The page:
6. Know the Types of Investment Swindles 

Have you heard about exit scams and rug pulls? These are real threats to crypto investors. An exit scam occurs when a firm raises money through an initial coin offering (ICO) but disappears with investors’ money. For example, in an infamous 2017 case, a crypto start-up named Confido vanished with $375,000 of ICO proceeds. 

The latter type of con known as a rug pull occurs when bad actors manipulate a token’s market price and then abandon it as an investment project leaving investors with nothing. A classic rug pull took place in Nov. 2021 with Squid Coin. In that series of events, the token’s market price dropped from nearly $3,000 to almost zero as its creators quickly exchanged the coins for cash.

Ryan Firth, a cryptocurrency financial advisor based in Houston, Texas encourages consumers to read the white paper for any crypto project they consider investing in and confirm if the crypto’s source code has been audited. “At the end of the day, when it comes to crypto, investors should never put capital at risk that they can’t afford to lose,” Firth said.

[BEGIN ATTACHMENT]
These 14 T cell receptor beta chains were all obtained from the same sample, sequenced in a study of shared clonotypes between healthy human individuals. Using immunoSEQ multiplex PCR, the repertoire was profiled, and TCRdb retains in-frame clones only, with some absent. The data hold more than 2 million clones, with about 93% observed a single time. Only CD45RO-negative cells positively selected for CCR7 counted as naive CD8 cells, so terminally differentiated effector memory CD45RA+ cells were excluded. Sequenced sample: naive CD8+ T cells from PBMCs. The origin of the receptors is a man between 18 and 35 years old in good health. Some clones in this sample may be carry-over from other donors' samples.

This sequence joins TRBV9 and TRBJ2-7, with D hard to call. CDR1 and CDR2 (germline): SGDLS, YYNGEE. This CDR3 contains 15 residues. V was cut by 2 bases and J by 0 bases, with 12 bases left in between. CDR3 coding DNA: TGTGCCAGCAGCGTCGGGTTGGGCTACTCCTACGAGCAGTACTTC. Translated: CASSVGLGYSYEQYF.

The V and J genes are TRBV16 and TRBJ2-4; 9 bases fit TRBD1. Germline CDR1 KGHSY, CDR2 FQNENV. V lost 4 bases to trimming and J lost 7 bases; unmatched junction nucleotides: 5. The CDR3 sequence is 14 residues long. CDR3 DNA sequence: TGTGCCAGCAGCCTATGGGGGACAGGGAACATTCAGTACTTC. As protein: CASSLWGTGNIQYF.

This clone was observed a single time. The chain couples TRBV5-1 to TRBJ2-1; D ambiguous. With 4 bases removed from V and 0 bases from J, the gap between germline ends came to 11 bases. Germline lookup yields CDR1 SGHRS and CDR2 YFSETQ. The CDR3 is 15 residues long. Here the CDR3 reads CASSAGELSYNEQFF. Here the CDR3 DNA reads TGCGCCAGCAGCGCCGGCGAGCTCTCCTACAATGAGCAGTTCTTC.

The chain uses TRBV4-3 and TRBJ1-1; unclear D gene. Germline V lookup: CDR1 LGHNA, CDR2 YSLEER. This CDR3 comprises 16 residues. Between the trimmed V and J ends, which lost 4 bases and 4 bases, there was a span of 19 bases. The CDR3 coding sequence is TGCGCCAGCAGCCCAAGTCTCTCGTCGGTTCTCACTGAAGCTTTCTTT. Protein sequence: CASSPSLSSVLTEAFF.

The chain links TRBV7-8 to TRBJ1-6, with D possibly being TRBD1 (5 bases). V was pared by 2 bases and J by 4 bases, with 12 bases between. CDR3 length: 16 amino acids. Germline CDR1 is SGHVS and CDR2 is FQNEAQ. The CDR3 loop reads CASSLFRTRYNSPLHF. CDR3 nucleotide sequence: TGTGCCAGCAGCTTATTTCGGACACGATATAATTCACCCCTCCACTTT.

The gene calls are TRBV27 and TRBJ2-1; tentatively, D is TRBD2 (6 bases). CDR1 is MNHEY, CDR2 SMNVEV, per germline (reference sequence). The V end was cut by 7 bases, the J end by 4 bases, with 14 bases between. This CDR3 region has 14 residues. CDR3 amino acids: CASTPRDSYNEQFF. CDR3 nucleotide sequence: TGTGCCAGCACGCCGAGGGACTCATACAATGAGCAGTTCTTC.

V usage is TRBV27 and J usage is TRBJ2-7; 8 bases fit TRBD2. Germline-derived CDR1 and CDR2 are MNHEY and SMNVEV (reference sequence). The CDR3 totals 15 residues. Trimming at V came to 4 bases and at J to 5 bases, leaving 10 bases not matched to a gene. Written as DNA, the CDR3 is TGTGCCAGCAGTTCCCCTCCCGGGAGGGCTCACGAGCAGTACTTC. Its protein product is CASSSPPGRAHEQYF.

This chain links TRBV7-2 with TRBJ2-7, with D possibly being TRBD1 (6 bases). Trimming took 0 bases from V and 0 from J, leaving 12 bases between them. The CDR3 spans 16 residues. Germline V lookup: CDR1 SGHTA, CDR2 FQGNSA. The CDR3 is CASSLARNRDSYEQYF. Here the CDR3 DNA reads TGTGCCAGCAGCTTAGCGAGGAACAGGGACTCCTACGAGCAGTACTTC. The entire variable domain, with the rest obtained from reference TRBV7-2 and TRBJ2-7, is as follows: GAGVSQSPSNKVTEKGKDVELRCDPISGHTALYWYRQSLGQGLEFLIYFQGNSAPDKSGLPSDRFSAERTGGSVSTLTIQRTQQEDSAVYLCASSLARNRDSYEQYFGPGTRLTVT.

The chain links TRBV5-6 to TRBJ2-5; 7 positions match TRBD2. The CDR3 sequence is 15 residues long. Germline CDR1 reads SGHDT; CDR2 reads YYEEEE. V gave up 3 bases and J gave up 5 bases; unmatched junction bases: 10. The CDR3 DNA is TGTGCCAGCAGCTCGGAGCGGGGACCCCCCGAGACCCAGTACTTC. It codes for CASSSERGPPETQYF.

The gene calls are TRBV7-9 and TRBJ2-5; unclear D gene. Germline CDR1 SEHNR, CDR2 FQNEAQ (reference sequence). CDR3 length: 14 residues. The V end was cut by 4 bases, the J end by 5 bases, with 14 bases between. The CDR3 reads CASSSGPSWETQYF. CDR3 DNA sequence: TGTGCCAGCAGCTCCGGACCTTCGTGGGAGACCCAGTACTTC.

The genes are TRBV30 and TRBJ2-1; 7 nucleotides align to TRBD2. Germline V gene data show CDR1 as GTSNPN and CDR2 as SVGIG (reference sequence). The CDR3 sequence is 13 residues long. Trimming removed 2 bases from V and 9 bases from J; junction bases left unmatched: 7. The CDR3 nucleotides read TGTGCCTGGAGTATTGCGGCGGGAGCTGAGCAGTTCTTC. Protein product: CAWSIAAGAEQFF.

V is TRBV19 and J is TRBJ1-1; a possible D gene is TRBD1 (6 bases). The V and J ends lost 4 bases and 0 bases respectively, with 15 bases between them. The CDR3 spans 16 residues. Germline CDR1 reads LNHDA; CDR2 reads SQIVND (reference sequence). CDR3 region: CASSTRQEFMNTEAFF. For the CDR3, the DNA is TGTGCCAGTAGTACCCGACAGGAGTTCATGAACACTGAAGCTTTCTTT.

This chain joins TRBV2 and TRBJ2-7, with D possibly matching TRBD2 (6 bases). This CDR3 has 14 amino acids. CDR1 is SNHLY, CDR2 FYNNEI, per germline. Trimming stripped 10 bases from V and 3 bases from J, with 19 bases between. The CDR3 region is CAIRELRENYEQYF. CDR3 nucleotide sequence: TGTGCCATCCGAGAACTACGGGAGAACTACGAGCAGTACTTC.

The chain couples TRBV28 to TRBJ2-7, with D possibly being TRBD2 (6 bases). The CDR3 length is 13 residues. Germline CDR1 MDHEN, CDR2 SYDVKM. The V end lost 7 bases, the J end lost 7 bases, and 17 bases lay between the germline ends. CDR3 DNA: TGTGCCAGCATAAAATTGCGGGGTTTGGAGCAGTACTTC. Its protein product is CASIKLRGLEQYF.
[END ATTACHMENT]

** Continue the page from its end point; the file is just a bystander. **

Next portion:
7. Hire a Crypto Financial Advisor

Consider hiring a financial advisor who understands the opportunities and risks of investing in cryptocurrencies to help you make more informed decisions with your money.

A growing number of financial advisors have earned advanced designations to demonstrate their knowledge and commitment to helping clients invest in blockchain-related investments. Two credentials to look for in an advisor are the Certified Digital Asset Advisor (CDAA) and Certificate in Blockchain and Digital Assets (CBDA).

These relatively new qualifications cover several of the critical aspects of the asset class, including blockchain technology and decentralized finance. The qualifications give investors assurance that the advisor has a high level of knowledge of cryptocurrency and can speak with authority.